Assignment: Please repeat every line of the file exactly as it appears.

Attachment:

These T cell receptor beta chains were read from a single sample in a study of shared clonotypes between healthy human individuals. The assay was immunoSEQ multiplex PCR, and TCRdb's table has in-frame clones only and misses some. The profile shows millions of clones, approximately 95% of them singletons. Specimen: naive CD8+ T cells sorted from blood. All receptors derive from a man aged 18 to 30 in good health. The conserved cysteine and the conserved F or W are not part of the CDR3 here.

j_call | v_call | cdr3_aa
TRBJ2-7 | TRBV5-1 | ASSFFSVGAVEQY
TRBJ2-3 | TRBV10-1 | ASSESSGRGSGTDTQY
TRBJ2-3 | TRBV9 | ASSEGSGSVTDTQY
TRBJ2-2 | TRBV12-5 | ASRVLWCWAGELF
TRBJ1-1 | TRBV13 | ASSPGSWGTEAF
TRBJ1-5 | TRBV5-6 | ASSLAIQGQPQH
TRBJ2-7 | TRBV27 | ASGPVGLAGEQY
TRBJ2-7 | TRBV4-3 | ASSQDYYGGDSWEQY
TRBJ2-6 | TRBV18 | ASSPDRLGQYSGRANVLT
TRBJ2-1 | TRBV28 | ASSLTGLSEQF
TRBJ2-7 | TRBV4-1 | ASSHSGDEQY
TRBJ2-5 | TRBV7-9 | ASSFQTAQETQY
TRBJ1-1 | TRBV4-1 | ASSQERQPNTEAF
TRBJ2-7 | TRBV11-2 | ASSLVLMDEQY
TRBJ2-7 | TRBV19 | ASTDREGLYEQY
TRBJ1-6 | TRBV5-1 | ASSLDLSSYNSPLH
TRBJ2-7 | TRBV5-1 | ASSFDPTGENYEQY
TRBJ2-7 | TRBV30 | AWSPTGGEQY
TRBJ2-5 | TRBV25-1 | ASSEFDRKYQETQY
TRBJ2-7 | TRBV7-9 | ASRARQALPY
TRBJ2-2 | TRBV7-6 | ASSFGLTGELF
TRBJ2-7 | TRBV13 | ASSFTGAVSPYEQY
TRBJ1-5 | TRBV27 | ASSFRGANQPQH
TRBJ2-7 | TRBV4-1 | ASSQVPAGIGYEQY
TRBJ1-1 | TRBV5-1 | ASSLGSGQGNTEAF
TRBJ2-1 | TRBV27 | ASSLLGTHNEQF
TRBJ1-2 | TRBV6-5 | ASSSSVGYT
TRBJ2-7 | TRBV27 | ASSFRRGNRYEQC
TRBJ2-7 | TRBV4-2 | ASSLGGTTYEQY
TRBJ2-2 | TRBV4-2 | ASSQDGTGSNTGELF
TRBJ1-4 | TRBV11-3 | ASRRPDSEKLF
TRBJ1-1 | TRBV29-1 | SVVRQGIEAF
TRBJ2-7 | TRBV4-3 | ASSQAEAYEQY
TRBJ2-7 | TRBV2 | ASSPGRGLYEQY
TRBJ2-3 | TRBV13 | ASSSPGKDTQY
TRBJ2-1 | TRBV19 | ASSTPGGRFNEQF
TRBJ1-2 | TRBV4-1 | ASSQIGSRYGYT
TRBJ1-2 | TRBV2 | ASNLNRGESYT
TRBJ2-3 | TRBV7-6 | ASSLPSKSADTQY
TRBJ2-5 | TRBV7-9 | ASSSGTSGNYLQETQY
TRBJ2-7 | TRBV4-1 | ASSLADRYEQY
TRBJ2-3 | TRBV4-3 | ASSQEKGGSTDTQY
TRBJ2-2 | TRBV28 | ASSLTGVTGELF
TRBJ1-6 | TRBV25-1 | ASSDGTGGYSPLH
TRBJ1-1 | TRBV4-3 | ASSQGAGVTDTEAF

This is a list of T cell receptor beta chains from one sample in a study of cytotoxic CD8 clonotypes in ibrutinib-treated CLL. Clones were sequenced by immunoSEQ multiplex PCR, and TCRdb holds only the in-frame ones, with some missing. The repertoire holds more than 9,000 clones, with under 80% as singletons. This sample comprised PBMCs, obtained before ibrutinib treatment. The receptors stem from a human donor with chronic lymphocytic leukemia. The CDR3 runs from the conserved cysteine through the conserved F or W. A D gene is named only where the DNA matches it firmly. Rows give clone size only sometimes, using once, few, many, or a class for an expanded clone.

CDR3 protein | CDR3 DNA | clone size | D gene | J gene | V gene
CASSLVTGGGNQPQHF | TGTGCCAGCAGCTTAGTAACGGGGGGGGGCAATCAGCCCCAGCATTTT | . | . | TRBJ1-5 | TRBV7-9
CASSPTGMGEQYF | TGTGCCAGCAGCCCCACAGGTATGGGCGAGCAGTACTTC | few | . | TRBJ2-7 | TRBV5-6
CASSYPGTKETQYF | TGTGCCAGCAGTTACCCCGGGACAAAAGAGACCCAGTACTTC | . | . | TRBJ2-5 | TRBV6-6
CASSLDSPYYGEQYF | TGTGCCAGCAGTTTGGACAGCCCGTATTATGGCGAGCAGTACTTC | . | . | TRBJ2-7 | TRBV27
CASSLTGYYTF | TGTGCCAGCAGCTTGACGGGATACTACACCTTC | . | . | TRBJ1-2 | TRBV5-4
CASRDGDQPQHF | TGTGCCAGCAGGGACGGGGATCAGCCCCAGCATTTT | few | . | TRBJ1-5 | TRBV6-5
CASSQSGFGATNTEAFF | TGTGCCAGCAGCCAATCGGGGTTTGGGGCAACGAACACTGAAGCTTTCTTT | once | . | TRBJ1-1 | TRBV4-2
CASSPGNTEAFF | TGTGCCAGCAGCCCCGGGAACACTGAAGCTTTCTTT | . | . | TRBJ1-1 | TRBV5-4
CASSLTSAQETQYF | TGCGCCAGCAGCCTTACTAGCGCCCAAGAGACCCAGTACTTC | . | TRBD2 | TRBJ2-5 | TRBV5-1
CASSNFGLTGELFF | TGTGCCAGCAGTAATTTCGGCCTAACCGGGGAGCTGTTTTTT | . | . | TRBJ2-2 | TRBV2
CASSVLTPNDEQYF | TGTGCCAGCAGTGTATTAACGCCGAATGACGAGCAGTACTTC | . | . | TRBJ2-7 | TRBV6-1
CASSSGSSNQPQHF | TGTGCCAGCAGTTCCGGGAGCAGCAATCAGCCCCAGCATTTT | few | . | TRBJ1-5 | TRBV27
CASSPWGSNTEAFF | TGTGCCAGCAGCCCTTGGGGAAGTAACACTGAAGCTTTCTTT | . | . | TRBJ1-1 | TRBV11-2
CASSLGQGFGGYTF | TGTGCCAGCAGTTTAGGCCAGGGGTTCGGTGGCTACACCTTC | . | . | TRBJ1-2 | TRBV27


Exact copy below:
These T cell receptor beta chains were read from a single sample in a study of shared clonotypes between healthy human individuals. The assay was immunoSEQ multiplex PCR, and TCRdb's table has in-frame clones only and misses some. The profile shows millions of clones, approximately 95% of them singletons. Specimen: naive CD8+ T cells sorted from blood. All receptors derive from a man aged 18 to 30 in good health. The conserved cysteine and the conserved F or W are not part of the CDR3 here.

j_call | v_call | cdr3_aa
TRBJ2-7 | TRBV5-1 | ASSFFSVGAVEQY
TRBJ2-3 | TRBV10-1 | ASSESSGRGSGTDTQY
TRBJ2-3 | TRBV9 | ASSEGSGSVTDTQY
TRBJ2-2 | TRBV12-5 | ASRVLWCWAGELF
TRBJ1-1 | TRBV13 | ASSPGSWGTEAF
TRBJ1-5 | TRBV5-6 | ASSLAIQGQPQH
TRBJ2-7 | TRBV27 | ASGPVGLAGEQY
TRBJ2-7 | TRBV4-3 | ASSQDYYGGDSWEQY
TRBJ2-6 | TRBV18 | ASSPDRLGQYSGRANVLT
TRBJ2-1 | TRBV28 | ASSLTGLSEQF
TRBJ2-7 | TRBV4-1 | ASSHSGDEQY
TRBJ2-5 | TRBV7-9 | ASSFQTAQETQY
TRBJ1-1 | TRBV4-1 | ASSQERQPNTEAF
TRBJ2-7 | TRBV11-2 | ASSLVLMDEQY
TRBJ2-7 | TRBV19 | ASTDREGLYEQY
TRBJ1-6 | TRBV5-1 | ASSLDLSSYNSPLH
TRBJ2-7 | TRBV5-1 | ASSFDPTGENYEQY
TRBJ2-7 | TRBV30 | AWSPTGGEQY
TRBJ2-5 | TRBV25-1 | ASSEFDRKYQETQY
TRBJ2-7 | TRBV7-9 | ASRARQALPY
TRBJ2-2 | TRBV7-6 | ASSFGLTGELF
TRBJ2-7 | TRBV13 | ASSFTGAVSPYEQY
TRBJ1-5 | TRBV27 | ASSFRGANQPQH
TRBJ2-7 | TRBV4-1 | ASSQVPAGIGYEQY
TRBJ1-1 | TRBV5-1 | ASSLGSGQGNTEAF
TRBJ2-1 | TRBV27 | ASSLLGTHNEQF
TRBJ1-2 | TRBV6-5 | ASSSSVGYT
TRBJ2-7 | TRBV27 | ASSFRRGNRYEQC
TRBJ2-7 | TRBV4-2 | ASSLGGTTYEQY
TRBJ2-2 | TRBV4-2 | ASSQDGTGSNTGELF
TRBJ1-4 | TRBV11-3 | ASRRPDSEKLF
TRBJ1-1 | TRBV29-1 | SVVRQGIEAF
TRBJ2-7 | TRBV4-3 | ASSQAEAYEQY
TRBJ2-7 | TRBV2 | ASSPGRGLYEQY
TRBJ2-3 | TRBV13 | ASSSPGKDTQY
TRBJ2-1 | TRBV19 | ASSTPGGRFNEQF
TRBJ1-2 | TRBV4-1 | ASSQIGSRYGYT
TRBJ1-2 | TRBV2 | ASNLNRGESYT
TRBJ2-3 | TRBV7-6 | ASSLPSKSADTQY
TRBJ2-5 | TRBV7-9 | ASSSGTSGNYLQETQY
TRBJ2-7 | TRBV4-1 | ASSLADRYEQY
TRBJ2-3 | TRBV4-3 | ASSQEKGGSTDTQY
TRBJ2-2 | TRBV28 | ASSLTGVTGELF
TRBJ1-6 | TRBV25-1 | ASSDGTGGYSPLH
TRBJ1-1 | TRBV4-3 | ASSQGAGVTDTEAF

This is a list of T cell receptor beta chains from one sample in a study of cytotoxic CD8 clonotypes in ibrutinib-treated CLL. Clones were sequenced by immunoSEQ multiplex PCR, and TCRdb holds only the in-frame ones, with some missing. The repertoire holds more than 9,000 clones, with under 80% as singletons. This sample comprised PBMCs, obtained before ibrutinib treatment. The receptors stem from a human donor with chronic lymphocytic leukemia. The CDR3 runs from the conserved cysteine through the conserved F or W. A D gene is named only where the DNA matches it firmly. Rows give clone size only sometimes, using once, few, many, or a class for an expanded clone.

CDR3 protein | CDR3 DNA | clone size | D gene | J gene | V gene
CASSLVTGGGNQPQHF | TGTGCCAGCAGCTTAGTAACGGGGGGGGGCAATCAGCCCCAGCATTTT | . | . | TRBJ1-5 | TRBV7-9
CASSPTGMGEQYF | TGTGCCAGCAGCCCCACAGGTATGGGCGAGCAGTACTTC | few | . | TRBJ2-7 | TRBV5-6
CASSYPGTKETQYF | TGTGCCAGCAGTTACCCCGGGACAAAAGAGACCCAGTACTTC | . | . | TRBJ2-5 | TRBV6-6
CASSLDSPYYGEQYF | TGTGCCAGCAGTTTGGACAGCCCGTATTATGGCGAGCAGTACTTC | . | . | TRBJ2-7 | TRBV27
CASSLTGYYTF | TGTGCCAGCAGCTTGACGGGATACTACACCTTC | . | . | TRBJ1-2 | TRBV5-4
CASRDGDQPQHF | TGTGCCAGCAGGGACGGGGATCAGCCCCAGCATTTT | few | . | TRBJ1-5 | TRBV6-5
CASSQSGFGATNTEAFF | TGTGCCAGCAGCCAATCGGGGTTTGGGGCAACGAACACTGAAGCTTTCTTT | once | . | TRBJ1-1 | TRBV4-2
CASSPGNTEAFF | TGTGCCAGCAGCCCCGGGAACACTGAAGCTTTCTTT | . | . | TRBJ1-1 | TRBV5-4
CASSLTSAQETQYF | TGCGCCAGCAGCCTTACTAGCGCCCAAGAGACCCAGTACTTC | . | TRBD2 | TRBJ2-5 | TRBV5-1
CASSNFGLTGELFF | TGTGCCAGCAGTAATTTCGGCCTAACCGGGGAGCTGTTTTTT | . | . | TRBJ2-2 | TRBV2
CASSVLTPNDEQYF | TGTGCCAGCAGTGTATTAACGCCGAATGACGAGCAGTACTTC | . | . | TRBJ2-7 | TRBV6-1
CASSSGSSNQPQHF | TGTGCCAGCAGTTCCGGGAGCAGCAATCAGCCCCAGCATTTT | few | . | TRBJ1-5 | TRBV27
CASSPWGSNTEAFF | TGTGCCAGCAGCCCTTGGGGAAGTAACACTGAAGCTTTCTTT | . | . | TRBJ1-1 | TRBV11-2
CASSLGQGFGGYTF | TGTGCCAGCAGTTTAGGCCAGGGGTTCGGTGGCTACACCTTC | . | . | TRBJ1-2 | TRBV27